Here's one for you. Opt in citizenship to a nationless, territory free country.

Awesome, two sets of laws to follow instead of one! Why just the other day I was thinking "Shit , you know what I dont have enough of in my life? Laws!"

Re:Digital Rothschilds (5, Funny)

fuzzyfuzzyfungus (1223518) | more than 2 years ago | (#39194275)

It sounds like what you need is a good Home Owner's Association!

Re:Digital Rothschilds (3, Insightful)

CodeBuster (516420) | more than 2 years ago | (#39194751)

It sounds like what you need is a good Home Owner's Association!

That's like living in the "People's Republic of Suburbia", complete with central committee (HOA board), secret police (rent-a-cops), and informants (nosy neighbors).

Re:Digital Rothschilds (0)

Anonymous Coward | more than 2 years ago | (#39195837)

Think of the children...

Re:Digital Rothschilds (2)

Luckyo (1726890) | more than 2 years ago | (#39194239)

It would simply die to lack of recognition. It doesn't work if no one recognises you as a country, and no one would.

Sure, you could set extra rules, laws and power structure. But these would only exist on top of what is already in existence in the location of your choice. These mechanisms already exist in many countries, ranging from religious enclaves in Israel and Amish settlements in USA to anarchists of Freetown of Christiania. There are also lesser cases of this, like agreeing to arbitrage by certain courts (for example sharia courts in UK).

Re:Digital Rothschilds (1, Flamebait)

Frank T. Lofaro Jr. (142215) | more than 2 years ago | (#39194315)

There are also lesser cases of this, like agreeing to arbitrage by certain courts (for example sharia courts in UK).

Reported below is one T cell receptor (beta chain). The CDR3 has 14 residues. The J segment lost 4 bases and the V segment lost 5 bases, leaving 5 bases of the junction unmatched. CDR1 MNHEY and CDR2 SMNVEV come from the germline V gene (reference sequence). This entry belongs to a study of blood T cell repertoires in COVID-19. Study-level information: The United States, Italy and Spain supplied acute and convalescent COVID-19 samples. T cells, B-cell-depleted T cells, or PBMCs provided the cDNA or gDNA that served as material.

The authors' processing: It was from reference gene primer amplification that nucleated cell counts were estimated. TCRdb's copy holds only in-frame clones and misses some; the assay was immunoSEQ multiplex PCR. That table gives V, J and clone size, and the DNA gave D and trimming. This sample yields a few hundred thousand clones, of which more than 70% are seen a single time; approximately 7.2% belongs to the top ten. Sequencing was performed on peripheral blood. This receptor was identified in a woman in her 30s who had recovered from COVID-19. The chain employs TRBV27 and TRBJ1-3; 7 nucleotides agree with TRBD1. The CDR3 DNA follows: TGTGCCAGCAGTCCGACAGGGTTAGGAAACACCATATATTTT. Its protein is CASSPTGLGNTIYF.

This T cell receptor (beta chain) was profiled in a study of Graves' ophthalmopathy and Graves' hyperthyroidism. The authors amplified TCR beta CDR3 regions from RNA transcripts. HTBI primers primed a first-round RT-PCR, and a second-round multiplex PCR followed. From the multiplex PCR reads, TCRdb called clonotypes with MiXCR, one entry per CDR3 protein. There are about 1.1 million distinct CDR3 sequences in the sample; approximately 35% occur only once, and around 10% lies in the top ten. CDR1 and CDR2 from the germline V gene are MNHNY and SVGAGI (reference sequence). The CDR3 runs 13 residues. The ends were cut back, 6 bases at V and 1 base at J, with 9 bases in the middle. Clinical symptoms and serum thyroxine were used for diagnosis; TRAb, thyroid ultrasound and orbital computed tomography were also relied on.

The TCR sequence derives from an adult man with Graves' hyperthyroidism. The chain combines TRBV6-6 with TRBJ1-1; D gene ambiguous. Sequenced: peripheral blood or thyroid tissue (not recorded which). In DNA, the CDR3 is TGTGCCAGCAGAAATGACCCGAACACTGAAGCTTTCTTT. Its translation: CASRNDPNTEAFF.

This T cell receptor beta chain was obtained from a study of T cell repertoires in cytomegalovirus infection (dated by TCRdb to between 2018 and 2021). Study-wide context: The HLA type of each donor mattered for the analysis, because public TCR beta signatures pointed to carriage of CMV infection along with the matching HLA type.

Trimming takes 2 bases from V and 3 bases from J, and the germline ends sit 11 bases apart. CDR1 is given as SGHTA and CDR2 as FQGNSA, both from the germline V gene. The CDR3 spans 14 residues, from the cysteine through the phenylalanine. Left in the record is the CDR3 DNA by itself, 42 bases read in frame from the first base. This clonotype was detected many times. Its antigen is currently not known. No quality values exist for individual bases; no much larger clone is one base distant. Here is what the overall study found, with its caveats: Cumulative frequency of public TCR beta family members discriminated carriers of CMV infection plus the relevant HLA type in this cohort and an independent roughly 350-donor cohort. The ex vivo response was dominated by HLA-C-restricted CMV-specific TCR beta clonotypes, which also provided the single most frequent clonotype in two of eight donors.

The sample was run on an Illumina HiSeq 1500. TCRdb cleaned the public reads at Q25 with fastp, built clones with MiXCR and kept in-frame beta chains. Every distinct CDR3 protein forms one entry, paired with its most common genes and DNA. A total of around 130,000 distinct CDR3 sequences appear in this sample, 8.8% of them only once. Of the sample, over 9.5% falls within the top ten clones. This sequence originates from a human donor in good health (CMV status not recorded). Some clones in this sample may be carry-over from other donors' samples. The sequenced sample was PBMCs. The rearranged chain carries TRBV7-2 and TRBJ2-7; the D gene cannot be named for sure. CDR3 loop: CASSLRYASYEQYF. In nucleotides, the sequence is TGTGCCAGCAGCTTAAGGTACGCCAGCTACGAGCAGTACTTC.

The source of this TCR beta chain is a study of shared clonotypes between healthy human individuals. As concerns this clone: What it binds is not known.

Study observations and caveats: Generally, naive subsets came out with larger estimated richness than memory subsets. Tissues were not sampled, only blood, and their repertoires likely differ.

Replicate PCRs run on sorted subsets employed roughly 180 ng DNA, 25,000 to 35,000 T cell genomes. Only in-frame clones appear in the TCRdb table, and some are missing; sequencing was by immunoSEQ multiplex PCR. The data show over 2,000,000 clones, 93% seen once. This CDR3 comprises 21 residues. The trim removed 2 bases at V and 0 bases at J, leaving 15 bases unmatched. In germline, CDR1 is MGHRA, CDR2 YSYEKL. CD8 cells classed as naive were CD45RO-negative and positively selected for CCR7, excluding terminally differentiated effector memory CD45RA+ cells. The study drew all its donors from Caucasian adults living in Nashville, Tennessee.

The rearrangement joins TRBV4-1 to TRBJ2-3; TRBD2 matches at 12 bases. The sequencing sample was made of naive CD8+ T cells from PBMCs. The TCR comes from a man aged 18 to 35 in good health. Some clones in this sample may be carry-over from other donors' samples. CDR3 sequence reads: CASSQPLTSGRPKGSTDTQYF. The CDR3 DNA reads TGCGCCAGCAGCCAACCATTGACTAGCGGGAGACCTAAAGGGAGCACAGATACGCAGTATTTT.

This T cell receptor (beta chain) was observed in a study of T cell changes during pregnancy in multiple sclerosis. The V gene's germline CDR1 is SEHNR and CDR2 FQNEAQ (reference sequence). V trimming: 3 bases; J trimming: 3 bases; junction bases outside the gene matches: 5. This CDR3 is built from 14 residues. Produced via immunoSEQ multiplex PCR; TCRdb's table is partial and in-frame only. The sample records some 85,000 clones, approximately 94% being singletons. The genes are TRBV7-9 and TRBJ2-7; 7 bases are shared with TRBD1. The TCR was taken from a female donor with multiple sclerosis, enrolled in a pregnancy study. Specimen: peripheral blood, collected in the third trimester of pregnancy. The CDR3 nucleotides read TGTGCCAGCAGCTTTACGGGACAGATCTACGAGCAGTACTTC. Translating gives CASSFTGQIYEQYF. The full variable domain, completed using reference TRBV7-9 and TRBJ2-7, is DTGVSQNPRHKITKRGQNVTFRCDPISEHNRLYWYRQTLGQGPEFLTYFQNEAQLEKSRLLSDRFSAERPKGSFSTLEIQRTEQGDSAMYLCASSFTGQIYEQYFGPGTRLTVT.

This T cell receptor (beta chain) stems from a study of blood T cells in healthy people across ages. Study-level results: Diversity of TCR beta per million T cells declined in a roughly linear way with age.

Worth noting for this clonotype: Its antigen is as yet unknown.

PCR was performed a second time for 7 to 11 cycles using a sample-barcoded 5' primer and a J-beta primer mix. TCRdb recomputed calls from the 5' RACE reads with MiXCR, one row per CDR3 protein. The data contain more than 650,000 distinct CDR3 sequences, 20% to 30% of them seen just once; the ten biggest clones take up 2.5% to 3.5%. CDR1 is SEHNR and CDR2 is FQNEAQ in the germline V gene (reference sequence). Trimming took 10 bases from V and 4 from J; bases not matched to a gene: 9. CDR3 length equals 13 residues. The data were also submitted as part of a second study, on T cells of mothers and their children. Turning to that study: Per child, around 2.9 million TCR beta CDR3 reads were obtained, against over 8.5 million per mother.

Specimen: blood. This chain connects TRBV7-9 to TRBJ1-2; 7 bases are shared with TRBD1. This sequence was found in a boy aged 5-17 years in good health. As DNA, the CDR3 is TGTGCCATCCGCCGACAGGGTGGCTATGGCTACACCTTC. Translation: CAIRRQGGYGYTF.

There are sharia courts in the UK? SCARY!

Re:Digital Rothschilds (3, Insightful)

Luckyo (1726890) | more than 2 years ago | (#39194359)

Why? If people feel that they can get arbitrage which suits their beliefs better then government's system, and all parties agree to such arbitrage, and such arbitrage is fully compliant with the existing laws, why is it scary?

I'll assume this was just a bad case of sarcasm malfunction on my part.

Re:Digital Rothschilds (1)

gl4ss (559668) | more than 2 years ago | (#39194993)

arbitrage is fully compliant with the existing laws

in which case no need for arbitrage was necessary, really. but in context of sharia.. it's not fully compliant in any way nor would it's decisions be lawfully binding so..

Re:Digital Rothschilds (5, Informative)

JoelKatz (46478) | more than 2 years ago | (#39195061)

Sharia arbitration courts issue rulings that are legally binding on those who have agreed to be bound by them. So, for example, if you and I both wanted to, we could enter into a contract that stipulates that any disputes that arise over the terms of the contract would be settled by a Sharia arbitration court. The rulings would be legally enforceable, provided:

1) The only parties were those who had agreed by contract to be bound by the arbitration prior to the dispute arising.

2) The case is purely civil, not criminal.

3) The court doesn't violate public policy. (For example, if the court refused to allow women to testify, the ruling would likely be unenforceable.)

Orthodox Jews and several other groups have their own "courts" that arbitrate disputes among those who consent by contract to their jurisdiction. Generally, their rulings are enforceable in ordinary civil courts.

Re:Digital Rothschilds (2)

makomk (752139) | more than 2 years ago | (#39195437)

Actually, there's a special provision in UK law for religious courts that was only moved into the law on binding arbitration in general a few years ago, though even then I think they could only rule on cases where both parties had agreed to be bound by their ruling. The law was created in order to allow Jewish religious courts, so is unlikely to go away any time soon.

Re:Digital Rothschilds (4, Interesting)

timeOday (582209) | more than 2 years ago | (#39194457)

Arbitration [wikipedia.org] (not arbitrage) occurs in various contexts all the time [google.com]. The same people who freak out about Muslims doing this among themselves, of course, have no qualms about this common practice in business, for example. Or maybe they are just mad because they assume the Muslims stole the idea from 1 Corinthians Chapter 6 [biblegateway.com] in the New Testament (yes, secular courts are clearly unbiblical).

Re:Digital Rothschilds (0)

Anonymous Coward | more than 2 years ago | (#39195717)